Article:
Sending Food Overseas - Food for Thought

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This summer, many holidaymakers will develop a taste for overseas dishes, while others will be pining for their favourite foods. Fastlane International highlights the regulations for sending food abroad.

Don't get your cake impounded or destroyed, be aware of shipping rules and regulations says Fastlane International.

Alas, homemade foods, such as cakes, are not permitted to be sent by courier overseas.

It seems a simple task for those lucky enough to travel abroad this holiday season to send newly discovered foods back home, and for those with family overseas to mail them their favourite dish. Global courier Fastlane International says there are many foods you can safely send overseas – but you need to be aware of the rules and import regulations.

Says Fastlane International’s David Jinks MILT: ‘It’s not difficult to send many foods overseas; but you do need to be up to date with regulations. Each country has its own food import regulations stating what cannot be imported there. On top of these country specific regulations there are also some general shipping rules that you must adhere to. But if you get these right, your hampers really shouldn’t be hampered. ’

Continues David: ‘The good news is that the vast majority of non-perishable foods can be sent by international courier. Couriers accept most store-bought foods with a shelf life of more than six months from the date of shipment: as a general rule, condiments, vinegars, oils, packaged spices, honey, coffee and, most importantly if you are like me, tea are admissible!’

David adds: ‘There are just a few things to keep in mind when sending these kinds of food to another country, or from overseas to the US or UK. All items must be in the original manufacturer’s original packaging, which must be securely sealed and not tampered with in any way; the label must list all the ingredients and finally ensure the ‘use by’ or ‘best before’ date is clearly displayed on the label.’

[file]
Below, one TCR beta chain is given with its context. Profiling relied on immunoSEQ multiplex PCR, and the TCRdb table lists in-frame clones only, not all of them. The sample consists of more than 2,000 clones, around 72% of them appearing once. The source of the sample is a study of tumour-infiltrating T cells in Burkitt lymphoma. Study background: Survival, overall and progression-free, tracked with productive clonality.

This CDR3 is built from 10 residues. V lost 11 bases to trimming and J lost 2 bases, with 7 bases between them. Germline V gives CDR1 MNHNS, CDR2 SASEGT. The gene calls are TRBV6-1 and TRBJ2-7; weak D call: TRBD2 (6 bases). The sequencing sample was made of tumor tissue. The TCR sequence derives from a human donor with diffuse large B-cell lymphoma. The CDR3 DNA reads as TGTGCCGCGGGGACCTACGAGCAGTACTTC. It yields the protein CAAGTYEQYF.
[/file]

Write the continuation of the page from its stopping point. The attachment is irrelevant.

On top of courier’s rules, David says: ‘You should also remember that every country has their own import regulations, so it’s very important you check that your food items are allowed into the country prior to shipping. For example, if your child developed a taste for Kinder Surprise chocolate eggs when in Europe, you might have a nasty Kinder Surprise sending them to the US, where the egg is likely to be seized or destroyed because it contains a ‘"non-nutritive object embedded in it." Check the country’s pages on the Fastlane website and, most importantly, on each countries’ own Customs pages. For example, tinned meat or poultry products will fall foul of individual countries’ rules, particularly if you are sending back to the USA and beyond the EU.’

Sadly, it is very difficult to send home-made foods overseas. ‘What happens if you want to send your loved ones their favorite cake you baked this morning?’ asks David. ‘Alas, homemade foods, such as home baked cakes and treats are not permitted to be sent by courier overseas. That includes everything homemade from biscuits to casseroles. Nor can you send food that could spoil or go off during transit, or isn’t fully sealed with a complete food label. You’re better off sending them the recipe!’

Finally David points out: ‘Items that need to be kept frozen or chilled in transit must be sent via a specialist courier that offers temperature controlled services, because normal transport vehicles do not provide a suitable environment for these items and the food will spoil during transit.’

To find out what’s on or off the menu when sending items overseas by courier, check Fastlane’s prohibited items section:

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David Jinks
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